Spark makes heavy use of the network, and some environments have strict requirements for using tight firewall settings. For a complete list of ports to configure, see the security page.
By default, standalone scheduling clusters are resilient to Worker failures (insofar as Spark itself is resilient to losing work by moving it to other workers). However, the scheduler uses a Master to make scheduling decisions, and this (by default) creates a single point of failure: if the Master crashes, no new applications can be created. In order to circumvent this, we have two high availability schemes, detailed below.
Standby Masters with ZooKeeper
Utilizing ZooKeeper to provide leader election and some state storage, you can launch multiple Masters in your cluster connected to the same ZooKeeper instance. One will be elected “leader” and the others will remain in standby mode. If the current leader dies, another Master will be elected, recover the old Master’s state, and then resume scheduling. The entire recovery process (from the time the the first leader goes down) should take between 1 and 2 minutes. Note that this delay only affects scheduling new applications – applications that were already running during Master failover are unaffected.
Learn more about getting started with ZooKeeper here.
In order to enable this recovery mode, you can set SPARK_DAEMON_JAVA_OPTS in spark-env using this configuration:
||Set to ZOOKEEPER to enable standby Master recovery mode (default: NONE).|
||The ZooKeeper cluster url (e.g., 192.168.1.100:2181,192.168.1.101:2181).|
||The directory in ZooKeeper to store recovery state (default: /spark).|
Possible gotcha: If you have multiple Masters in your cluster but fail to correctly configure the Masters to use ZooKeeper, the Masters will fail to discover each other and think they’re all leaders. This will not lead to a healthy cluster state (as all Masters will schedule independently).
After you have a ZooKeeper cluster set up, enabling high availability is straightforward. Simply start multiple Master processes on different nodes with the same ZooKeeper configuration (ZooKeeper URL and directory). Masters can be added and removed at any time.
In order to schedule new applications or add Workers to the cluster, they need to know the IP address of the current leader. This can be accomplished by simply passing in a list of Masters where you used to pass in a single one. For example, you might start your SparkContext pointing to
spark://host1:port1,host2:port2. This would cause your SparkContext to try registering with both Masters – if
host1 goes down, this configuration would still be correct as we’d find the new leader,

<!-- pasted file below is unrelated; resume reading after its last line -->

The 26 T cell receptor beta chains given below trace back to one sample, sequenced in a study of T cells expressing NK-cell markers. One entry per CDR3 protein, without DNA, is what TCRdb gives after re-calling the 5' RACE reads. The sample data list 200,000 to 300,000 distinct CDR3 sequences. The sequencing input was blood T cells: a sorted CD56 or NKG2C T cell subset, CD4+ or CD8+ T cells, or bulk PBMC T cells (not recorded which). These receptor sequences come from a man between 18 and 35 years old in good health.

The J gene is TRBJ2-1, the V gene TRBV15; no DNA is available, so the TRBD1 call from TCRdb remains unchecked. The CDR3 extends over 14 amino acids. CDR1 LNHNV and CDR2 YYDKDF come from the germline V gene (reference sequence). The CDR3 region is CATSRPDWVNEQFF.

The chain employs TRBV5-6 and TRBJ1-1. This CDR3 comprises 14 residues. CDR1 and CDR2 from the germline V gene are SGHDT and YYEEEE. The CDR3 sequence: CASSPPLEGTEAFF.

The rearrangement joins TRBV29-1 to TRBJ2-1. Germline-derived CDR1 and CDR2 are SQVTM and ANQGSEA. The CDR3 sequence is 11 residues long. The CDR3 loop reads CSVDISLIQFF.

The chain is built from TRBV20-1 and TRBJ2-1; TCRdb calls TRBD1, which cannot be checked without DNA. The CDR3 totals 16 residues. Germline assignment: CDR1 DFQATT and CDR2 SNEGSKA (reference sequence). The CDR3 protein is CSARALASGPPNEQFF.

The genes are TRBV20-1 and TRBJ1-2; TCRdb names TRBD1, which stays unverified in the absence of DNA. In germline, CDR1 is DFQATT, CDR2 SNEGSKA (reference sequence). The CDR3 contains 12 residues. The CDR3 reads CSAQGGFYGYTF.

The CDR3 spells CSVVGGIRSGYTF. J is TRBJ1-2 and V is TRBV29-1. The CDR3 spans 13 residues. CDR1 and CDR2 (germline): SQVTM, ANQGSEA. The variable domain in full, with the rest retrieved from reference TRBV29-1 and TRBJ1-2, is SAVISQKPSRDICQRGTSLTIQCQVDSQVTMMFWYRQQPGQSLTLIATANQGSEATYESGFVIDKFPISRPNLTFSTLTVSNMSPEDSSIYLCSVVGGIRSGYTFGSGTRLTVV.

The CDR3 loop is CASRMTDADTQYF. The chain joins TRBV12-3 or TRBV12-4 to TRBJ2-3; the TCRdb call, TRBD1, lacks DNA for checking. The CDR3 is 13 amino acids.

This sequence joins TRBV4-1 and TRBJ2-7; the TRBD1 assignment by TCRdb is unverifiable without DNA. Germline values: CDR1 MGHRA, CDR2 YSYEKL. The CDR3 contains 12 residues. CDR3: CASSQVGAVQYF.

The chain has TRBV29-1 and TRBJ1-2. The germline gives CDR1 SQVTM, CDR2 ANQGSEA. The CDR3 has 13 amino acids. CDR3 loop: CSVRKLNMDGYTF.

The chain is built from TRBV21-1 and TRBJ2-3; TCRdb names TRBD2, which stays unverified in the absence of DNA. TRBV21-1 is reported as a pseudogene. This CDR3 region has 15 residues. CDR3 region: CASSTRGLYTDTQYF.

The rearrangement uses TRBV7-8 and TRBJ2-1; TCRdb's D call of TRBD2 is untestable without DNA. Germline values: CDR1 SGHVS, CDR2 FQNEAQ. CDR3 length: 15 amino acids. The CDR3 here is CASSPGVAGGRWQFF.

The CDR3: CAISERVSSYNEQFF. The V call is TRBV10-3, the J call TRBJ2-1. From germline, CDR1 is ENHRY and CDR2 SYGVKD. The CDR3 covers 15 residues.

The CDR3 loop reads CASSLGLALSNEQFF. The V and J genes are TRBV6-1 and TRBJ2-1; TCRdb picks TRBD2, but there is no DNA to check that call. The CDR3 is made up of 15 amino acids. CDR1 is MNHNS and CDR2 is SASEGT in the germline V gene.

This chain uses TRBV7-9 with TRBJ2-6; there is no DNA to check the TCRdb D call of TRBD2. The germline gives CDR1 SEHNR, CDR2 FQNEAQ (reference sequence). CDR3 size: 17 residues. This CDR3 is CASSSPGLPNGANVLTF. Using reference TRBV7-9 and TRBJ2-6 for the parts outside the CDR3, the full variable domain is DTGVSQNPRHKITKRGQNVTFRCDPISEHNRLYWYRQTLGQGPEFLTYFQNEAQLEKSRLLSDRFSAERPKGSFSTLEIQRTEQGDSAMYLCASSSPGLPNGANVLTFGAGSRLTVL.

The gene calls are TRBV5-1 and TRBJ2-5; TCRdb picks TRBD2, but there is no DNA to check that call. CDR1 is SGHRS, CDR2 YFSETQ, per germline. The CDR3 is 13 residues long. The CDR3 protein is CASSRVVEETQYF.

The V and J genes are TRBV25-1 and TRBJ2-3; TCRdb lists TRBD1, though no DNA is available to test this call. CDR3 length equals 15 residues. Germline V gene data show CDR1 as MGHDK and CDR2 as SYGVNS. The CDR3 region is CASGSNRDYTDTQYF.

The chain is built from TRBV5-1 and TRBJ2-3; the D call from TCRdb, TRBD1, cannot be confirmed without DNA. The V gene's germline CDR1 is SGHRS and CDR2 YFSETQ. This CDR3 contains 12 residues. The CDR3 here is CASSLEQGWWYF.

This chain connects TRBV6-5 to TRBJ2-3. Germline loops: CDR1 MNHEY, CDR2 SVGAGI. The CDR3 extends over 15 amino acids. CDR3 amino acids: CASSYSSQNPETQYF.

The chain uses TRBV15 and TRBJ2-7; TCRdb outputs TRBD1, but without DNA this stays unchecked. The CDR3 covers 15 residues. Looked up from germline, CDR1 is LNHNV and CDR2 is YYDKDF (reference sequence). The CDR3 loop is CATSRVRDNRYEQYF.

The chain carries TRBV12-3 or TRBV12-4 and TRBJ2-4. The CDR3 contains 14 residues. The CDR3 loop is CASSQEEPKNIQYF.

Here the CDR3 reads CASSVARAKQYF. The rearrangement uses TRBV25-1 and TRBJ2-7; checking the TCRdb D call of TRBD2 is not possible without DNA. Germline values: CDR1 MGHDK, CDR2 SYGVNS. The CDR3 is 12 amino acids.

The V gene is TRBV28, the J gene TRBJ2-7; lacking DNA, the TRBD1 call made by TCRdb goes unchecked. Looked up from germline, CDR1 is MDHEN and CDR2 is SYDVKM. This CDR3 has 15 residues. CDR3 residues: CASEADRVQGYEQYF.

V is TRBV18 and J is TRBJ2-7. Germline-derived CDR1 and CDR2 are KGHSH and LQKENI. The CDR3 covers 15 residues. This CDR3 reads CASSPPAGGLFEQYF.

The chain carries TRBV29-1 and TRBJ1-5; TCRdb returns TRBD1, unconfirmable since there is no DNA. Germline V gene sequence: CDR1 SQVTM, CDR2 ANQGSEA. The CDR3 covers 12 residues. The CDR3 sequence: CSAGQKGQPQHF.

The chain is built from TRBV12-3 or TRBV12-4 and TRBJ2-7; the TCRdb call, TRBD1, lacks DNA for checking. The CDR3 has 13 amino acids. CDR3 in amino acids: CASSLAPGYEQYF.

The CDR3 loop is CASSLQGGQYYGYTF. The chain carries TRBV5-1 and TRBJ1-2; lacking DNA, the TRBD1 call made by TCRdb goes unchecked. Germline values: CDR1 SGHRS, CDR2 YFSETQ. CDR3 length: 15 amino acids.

There’s an important distinction to be made between “registering with a Master” and normal operation. When starting up, an application or Worker needs to be able to find and register with the current lead Master. Once it successfully registers, though, it is “in the system” (i.e., stored in ZooKeeper). If failover occurs, the new leader will contact all previously registered applications and Workers to inform them of the change in leadership, so they need not even have known of the existence of the new Master at startup.
Due to this property, new Masters can be created at any time, and the only thing you need to worry about is that new applications and Workers can find it to register with in case it becomes the leader. Once registered, you’re taken care of.
Single-Node Recovery with Local File System
ZooKeeper is the best way to go for production-level high availability, but if you just want to be able to restart the Master if it goes down, FILESYSTEM mode can take care of it. When applications and Workers register, they have enough state written to the provided directory so that they can be recovered upon a restart of the Master process.
In order to enable this recovery mode, you can set SPARK_DAEMON_JAVA_OPTS in spark-env using this configuration:
||Set to FILESYSTEM to enable single-node recovery mode (default: NONE).|
||The directory in which Spark will store recovery state, accessible from the Master's perspective.|
- This solution can be used in tandem with a process monitor/manager like monit, or just to enable manual recovery via restart.
- While filesystem recovery seems straightforwardly better than not doing any recovery at all, this mode may be suboptimal for certain development or experimental purposes. In particular, killing a master via stop-master.sh does not clean up its recovery state, so whenever you start a new Master, it will enter recovery mode. This could increase the startup time by up to 1 minute if it needs to wait for all previously-registered Workers/clients to timeout.
- While it’s not officially supported, you could mount an NFS directory as the recovery directory. If the original Master node dies completely, you could then start a Master on a different node, which would correctly recover all previously registered Workers/applications (equivalent to ZooKeeper recovery). Future applications will have to be able to find the new Master, however, in order to register.